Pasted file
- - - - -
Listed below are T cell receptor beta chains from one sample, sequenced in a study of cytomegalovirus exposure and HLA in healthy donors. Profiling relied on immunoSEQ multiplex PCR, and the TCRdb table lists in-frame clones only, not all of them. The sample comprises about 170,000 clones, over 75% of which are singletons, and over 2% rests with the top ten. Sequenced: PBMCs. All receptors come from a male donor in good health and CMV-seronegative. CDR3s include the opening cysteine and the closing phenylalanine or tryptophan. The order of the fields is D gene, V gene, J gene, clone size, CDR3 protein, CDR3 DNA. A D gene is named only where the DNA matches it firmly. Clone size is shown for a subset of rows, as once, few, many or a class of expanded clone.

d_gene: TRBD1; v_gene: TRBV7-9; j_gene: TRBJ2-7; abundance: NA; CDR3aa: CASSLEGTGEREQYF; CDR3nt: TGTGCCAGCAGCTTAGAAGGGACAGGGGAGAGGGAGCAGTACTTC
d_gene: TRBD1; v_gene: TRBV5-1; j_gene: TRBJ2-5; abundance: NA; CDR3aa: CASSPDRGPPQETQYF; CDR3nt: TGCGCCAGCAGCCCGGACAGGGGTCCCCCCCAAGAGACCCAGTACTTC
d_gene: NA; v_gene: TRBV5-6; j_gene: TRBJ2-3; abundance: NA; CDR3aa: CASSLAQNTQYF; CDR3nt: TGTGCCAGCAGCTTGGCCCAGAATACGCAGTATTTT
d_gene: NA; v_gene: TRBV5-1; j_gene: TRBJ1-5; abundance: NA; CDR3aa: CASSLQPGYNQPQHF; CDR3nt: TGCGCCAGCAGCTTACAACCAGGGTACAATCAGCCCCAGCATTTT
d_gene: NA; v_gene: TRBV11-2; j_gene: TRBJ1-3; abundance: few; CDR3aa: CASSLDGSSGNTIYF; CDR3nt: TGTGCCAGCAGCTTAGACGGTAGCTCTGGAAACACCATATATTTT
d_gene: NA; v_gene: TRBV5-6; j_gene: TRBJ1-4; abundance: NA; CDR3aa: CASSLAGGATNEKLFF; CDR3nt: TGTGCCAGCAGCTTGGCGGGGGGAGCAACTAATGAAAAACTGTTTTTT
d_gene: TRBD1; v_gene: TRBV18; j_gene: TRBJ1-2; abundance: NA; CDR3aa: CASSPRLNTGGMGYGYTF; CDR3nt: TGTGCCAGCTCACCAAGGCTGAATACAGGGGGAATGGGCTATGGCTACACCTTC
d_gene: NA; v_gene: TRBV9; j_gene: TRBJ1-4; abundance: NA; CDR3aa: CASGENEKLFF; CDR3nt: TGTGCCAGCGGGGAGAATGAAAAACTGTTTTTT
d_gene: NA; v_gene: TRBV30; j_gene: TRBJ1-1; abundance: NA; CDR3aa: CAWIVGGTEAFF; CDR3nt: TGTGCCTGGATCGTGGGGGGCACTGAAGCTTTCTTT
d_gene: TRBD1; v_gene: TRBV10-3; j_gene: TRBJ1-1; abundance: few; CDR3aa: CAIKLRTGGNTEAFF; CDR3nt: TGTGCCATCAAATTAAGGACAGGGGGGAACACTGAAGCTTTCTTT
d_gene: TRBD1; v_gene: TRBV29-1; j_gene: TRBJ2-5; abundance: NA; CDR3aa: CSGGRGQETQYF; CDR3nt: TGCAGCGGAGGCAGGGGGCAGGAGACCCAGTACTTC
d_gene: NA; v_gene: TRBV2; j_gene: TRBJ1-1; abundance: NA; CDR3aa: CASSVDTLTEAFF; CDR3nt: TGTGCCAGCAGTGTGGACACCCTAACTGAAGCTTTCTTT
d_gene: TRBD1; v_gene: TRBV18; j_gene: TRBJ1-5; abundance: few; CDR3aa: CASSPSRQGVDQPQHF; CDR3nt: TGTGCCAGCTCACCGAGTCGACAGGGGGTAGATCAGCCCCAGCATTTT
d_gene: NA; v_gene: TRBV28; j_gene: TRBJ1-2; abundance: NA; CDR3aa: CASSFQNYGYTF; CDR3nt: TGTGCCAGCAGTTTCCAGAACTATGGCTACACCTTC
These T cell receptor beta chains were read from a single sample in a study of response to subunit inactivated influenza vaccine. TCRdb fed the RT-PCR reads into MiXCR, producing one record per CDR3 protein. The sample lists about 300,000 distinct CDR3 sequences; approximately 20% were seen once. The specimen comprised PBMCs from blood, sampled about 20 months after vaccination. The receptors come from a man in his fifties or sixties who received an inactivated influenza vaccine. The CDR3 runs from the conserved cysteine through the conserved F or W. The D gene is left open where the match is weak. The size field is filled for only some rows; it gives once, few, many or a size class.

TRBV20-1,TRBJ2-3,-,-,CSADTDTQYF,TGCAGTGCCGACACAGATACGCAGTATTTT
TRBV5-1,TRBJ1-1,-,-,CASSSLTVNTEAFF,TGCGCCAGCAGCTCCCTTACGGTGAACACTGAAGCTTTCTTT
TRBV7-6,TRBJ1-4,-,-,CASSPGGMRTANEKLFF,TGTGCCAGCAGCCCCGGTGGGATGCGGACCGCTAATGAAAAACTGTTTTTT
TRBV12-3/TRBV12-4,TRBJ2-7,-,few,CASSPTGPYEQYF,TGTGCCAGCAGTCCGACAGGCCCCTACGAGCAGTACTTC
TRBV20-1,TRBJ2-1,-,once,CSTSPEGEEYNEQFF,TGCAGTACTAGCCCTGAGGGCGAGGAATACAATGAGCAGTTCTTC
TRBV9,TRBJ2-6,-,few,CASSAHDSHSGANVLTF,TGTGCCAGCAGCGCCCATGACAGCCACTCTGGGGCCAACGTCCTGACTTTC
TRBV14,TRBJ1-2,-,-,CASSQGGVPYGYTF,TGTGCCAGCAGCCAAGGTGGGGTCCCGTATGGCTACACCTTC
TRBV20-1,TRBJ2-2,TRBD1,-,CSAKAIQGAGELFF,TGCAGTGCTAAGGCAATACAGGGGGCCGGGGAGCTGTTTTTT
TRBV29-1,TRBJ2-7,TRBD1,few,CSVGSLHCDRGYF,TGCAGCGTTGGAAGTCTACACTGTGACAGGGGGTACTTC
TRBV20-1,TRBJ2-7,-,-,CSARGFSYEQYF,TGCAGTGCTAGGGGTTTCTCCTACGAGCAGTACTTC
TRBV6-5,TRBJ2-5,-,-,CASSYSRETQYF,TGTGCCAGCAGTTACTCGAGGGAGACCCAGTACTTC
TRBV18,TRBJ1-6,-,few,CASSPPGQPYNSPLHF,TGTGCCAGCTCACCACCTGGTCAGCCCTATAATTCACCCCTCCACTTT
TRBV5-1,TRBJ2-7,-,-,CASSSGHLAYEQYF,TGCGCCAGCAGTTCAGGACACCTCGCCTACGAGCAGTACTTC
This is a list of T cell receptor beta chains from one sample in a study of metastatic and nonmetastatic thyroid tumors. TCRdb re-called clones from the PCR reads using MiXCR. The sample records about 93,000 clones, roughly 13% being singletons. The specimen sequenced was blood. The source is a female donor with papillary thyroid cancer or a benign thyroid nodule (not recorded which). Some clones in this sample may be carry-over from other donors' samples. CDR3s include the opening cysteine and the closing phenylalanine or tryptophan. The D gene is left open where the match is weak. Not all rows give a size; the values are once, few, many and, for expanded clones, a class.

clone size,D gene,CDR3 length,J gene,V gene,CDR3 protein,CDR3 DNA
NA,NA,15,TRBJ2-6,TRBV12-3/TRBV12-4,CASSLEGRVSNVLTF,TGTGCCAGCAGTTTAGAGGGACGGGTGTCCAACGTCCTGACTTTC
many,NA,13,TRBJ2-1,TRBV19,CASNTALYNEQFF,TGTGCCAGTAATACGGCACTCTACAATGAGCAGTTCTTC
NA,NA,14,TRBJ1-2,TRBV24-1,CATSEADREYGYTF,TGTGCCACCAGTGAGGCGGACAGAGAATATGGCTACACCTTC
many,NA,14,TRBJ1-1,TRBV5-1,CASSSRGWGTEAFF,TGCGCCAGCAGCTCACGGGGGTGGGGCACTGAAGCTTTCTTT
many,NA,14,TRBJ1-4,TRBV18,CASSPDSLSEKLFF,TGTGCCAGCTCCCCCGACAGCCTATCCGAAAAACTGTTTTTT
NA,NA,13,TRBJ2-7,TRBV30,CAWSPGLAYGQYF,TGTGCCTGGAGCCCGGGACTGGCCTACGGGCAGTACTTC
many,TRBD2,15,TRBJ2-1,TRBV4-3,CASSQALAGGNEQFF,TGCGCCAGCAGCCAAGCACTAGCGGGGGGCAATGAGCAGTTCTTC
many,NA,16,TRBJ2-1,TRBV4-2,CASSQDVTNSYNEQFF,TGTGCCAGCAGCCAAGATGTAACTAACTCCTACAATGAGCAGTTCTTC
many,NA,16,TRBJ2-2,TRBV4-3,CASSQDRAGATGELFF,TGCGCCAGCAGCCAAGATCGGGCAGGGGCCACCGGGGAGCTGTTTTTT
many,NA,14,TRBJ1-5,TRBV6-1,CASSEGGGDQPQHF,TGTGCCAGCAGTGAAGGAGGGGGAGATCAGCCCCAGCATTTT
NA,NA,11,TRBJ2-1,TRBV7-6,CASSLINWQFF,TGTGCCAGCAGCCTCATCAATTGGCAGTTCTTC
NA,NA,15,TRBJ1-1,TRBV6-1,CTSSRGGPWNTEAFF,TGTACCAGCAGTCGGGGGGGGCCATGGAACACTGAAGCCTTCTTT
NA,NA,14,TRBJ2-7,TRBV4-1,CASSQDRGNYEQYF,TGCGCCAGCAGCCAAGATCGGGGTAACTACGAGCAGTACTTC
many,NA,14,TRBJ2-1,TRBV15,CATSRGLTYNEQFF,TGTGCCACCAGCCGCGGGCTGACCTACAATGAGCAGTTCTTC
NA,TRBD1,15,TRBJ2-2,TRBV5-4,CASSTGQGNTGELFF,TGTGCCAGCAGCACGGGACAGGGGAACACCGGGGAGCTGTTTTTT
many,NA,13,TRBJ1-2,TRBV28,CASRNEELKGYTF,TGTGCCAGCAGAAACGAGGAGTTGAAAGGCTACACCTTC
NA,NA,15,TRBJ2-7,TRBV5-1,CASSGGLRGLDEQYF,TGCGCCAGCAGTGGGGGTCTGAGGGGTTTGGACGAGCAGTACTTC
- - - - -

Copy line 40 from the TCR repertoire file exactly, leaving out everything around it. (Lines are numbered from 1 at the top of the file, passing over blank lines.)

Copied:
many,NA,16,TRBJ2-2,TRBV4-3,CASSQDRAGATGELFF,TGCGCCAGCAGCCAAGATCGGGCAGGGGCCACCGGGGAGCTGTTTTTT